here is so much to distill when simply broaching the subject of the trio formerly known as the Dixie Chicks, it really dissuades one from wanting to start the conversation at all, like speaking politics in mixed company. Even mentioning the name stimulates either jeers and moans, or blind approval and allyship.
Similar to the recent move by Lady Antebellum to change their name to Lady A, the concern with The Chicks is not the name change specifically, but the slippery slope it presents toward what language can and will be deemed as problematic.
The fear when we heard that the Dixie Chicks had employed producer Jack Antonoff for their first record in 14 years was that instead of hearing the acoustic instrumentation that made the Dixie Chicks so vital in the late 90’s, we’d get the three women huddled around Antonoff’s laptop staring intently at pixels on a screen.
“Hey, so what does everyone think about American politics?” That’s basically the anthill you’re kicking over whenever you invoke the name of the Dixie Chicks, even though their music was never really that political, and the polarization of their name was more due to misunderstanding and hysteria
“What is this?!? Taylor Swift ain’t country, and the Dixie Chicks are commies!” Yeah yeah. Roll off it. We can be adults here and discuss a Taylor Swift song if it’s deemed interesting or necessary. And in the case of “Soon You’ll Get Better,” there are a few interesting country music tie-in’s worth discussing.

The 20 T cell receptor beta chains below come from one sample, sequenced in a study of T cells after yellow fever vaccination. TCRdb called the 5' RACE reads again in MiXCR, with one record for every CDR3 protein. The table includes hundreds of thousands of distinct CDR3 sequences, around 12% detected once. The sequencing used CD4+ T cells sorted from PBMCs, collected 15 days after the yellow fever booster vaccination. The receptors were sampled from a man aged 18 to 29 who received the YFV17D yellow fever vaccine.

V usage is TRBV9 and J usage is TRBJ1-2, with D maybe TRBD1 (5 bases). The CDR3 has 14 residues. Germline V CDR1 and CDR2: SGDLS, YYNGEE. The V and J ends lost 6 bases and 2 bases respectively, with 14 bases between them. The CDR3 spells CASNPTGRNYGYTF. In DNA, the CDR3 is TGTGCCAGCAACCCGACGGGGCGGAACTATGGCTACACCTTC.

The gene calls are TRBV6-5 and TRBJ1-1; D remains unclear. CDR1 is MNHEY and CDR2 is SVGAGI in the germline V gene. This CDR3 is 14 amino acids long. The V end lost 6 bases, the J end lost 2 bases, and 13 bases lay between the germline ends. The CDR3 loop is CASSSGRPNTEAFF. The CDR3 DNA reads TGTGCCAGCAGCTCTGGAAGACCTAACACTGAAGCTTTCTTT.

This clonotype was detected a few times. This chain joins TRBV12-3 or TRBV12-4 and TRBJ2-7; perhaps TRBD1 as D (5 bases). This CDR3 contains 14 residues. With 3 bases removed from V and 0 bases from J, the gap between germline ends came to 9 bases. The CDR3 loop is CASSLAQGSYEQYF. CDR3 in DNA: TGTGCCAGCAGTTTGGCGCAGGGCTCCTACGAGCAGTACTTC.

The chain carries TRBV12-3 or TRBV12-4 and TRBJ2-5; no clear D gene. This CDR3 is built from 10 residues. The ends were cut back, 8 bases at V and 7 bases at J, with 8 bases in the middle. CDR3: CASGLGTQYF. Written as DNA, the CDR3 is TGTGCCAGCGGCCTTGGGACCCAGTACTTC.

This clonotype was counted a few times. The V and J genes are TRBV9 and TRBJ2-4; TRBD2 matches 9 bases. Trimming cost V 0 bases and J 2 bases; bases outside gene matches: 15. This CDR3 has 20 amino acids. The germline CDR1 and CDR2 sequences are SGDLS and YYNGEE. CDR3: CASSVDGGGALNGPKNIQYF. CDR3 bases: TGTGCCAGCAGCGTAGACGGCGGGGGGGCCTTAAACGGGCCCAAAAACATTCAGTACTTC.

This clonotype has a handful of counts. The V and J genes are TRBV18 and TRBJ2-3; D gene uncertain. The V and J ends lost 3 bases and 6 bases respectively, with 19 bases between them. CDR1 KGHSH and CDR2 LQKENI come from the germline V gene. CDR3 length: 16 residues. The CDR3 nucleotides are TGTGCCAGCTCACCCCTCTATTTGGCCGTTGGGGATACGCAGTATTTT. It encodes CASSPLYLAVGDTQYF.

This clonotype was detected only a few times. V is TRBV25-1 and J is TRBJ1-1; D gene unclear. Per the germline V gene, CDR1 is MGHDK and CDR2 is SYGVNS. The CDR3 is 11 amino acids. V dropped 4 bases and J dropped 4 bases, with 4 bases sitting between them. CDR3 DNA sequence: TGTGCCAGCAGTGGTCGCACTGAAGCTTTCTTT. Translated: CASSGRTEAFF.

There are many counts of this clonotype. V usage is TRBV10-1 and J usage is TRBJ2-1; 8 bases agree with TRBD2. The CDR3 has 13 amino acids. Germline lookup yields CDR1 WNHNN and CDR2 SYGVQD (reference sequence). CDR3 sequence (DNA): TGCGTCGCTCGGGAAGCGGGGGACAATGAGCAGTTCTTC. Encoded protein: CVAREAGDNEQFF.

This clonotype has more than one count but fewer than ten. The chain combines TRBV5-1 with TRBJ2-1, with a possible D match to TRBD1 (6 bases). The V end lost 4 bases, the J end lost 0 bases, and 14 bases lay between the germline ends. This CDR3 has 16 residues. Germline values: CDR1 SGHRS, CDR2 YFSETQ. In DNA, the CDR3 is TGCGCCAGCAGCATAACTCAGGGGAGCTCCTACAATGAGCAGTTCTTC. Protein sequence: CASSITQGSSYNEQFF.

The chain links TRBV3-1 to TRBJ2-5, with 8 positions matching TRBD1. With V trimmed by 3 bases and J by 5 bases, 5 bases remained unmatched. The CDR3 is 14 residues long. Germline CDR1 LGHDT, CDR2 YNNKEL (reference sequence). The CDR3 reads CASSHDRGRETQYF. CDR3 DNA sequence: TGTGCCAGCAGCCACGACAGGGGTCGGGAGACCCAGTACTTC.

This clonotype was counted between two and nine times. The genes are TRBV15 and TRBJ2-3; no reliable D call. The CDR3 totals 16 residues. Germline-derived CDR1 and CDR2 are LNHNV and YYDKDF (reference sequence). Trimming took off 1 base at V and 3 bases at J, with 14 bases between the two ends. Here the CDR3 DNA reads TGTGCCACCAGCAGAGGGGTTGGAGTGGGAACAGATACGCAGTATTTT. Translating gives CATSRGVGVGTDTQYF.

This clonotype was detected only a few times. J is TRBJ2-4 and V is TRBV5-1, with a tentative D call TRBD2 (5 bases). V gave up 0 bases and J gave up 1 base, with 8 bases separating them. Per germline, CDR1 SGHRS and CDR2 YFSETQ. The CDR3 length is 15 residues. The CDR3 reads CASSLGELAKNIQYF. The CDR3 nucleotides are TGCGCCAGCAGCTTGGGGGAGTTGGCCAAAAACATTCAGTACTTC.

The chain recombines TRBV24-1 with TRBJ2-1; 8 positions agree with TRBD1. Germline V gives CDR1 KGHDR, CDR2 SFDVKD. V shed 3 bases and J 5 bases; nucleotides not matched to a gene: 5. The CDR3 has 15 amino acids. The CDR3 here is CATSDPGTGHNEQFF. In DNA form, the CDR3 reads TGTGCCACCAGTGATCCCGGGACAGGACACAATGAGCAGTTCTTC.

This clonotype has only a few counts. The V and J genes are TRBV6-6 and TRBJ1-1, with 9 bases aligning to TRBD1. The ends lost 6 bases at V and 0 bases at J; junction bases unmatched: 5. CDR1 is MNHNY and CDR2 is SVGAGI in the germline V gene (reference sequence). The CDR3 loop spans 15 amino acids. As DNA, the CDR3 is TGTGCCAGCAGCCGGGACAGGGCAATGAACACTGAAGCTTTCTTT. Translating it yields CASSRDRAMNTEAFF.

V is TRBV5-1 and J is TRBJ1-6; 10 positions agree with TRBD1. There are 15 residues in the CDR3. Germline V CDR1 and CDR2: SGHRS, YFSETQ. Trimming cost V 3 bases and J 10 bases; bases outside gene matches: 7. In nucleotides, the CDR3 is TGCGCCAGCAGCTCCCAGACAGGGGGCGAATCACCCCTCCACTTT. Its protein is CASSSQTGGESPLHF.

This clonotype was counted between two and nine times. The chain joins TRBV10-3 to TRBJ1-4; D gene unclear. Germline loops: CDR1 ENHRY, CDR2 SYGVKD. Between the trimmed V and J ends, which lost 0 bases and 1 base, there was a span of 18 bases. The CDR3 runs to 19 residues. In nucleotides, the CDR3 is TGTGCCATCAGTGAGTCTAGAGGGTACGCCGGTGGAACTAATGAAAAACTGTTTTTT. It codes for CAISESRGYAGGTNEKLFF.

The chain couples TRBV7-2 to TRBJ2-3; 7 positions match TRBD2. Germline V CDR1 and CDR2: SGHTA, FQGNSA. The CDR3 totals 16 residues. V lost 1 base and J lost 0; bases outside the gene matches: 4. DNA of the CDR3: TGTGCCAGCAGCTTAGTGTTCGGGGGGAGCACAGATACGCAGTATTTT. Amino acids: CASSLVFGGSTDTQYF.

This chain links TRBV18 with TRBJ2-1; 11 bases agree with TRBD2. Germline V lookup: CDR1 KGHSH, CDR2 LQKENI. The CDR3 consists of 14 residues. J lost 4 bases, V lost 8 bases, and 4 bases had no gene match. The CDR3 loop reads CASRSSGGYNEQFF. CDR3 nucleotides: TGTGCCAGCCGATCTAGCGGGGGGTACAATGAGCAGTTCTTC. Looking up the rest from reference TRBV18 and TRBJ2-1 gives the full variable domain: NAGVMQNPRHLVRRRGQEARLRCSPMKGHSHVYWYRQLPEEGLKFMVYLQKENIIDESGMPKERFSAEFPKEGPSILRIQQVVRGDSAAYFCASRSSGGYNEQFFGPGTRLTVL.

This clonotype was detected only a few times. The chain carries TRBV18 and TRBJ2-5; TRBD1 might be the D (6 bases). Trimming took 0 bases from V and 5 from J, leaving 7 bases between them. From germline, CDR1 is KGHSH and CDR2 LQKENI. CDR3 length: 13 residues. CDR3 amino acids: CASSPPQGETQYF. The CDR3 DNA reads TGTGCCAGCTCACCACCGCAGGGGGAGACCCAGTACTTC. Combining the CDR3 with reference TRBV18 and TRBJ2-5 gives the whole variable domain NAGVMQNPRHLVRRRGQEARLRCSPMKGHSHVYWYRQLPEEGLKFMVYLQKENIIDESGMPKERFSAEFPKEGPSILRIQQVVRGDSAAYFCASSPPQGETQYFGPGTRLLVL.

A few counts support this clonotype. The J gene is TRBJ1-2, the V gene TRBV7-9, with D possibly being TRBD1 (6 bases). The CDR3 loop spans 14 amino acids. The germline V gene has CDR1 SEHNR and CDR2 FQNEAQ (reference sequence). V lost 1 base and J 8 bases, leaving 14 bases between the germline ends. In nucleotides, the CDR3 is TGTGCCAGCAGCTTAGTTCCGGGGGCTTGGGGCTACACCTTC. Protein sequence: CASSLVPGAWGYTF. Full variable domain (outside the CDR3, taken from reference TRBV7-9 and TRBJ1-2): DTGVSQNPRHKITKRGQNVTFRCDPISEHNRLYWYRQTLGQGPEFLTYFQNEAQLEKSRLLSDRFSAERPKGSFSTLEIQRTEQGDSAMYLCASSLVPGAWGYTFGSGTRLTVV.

A new album by the Dixie Chicks is on the way, and it’s no longer a matter of “if,” but “when.” Recent social media posts confirm the trio is working in the studio with super producer Jack Antonoff, and that a new record is coming “someday.” If they’re teasing us on social media already, that “someday” is more likely to be counted in months.
“This site’s called savingcountrymusic.com. Why are you talking about Taylor Swift? She’s not country. She never was. Now she’s even saying she isn’t.” Well guess what, tough titty. This is my damn website, and if I want to talk about Taylor Swift, I will. And guess what, you’ll probably read about it.
1989, Adele, Alan Jackson, Big Machine Records, Enya, Fun, Garth Brooks, Imogen Heap, Jack Antonoff, Lorde, Max Martin, Meghan Trainor, Motley Crue, Nathan Chapman, Nelly Furtado, OneRepublic, Review, Ryan Tedder, Shellback, Taylor Swift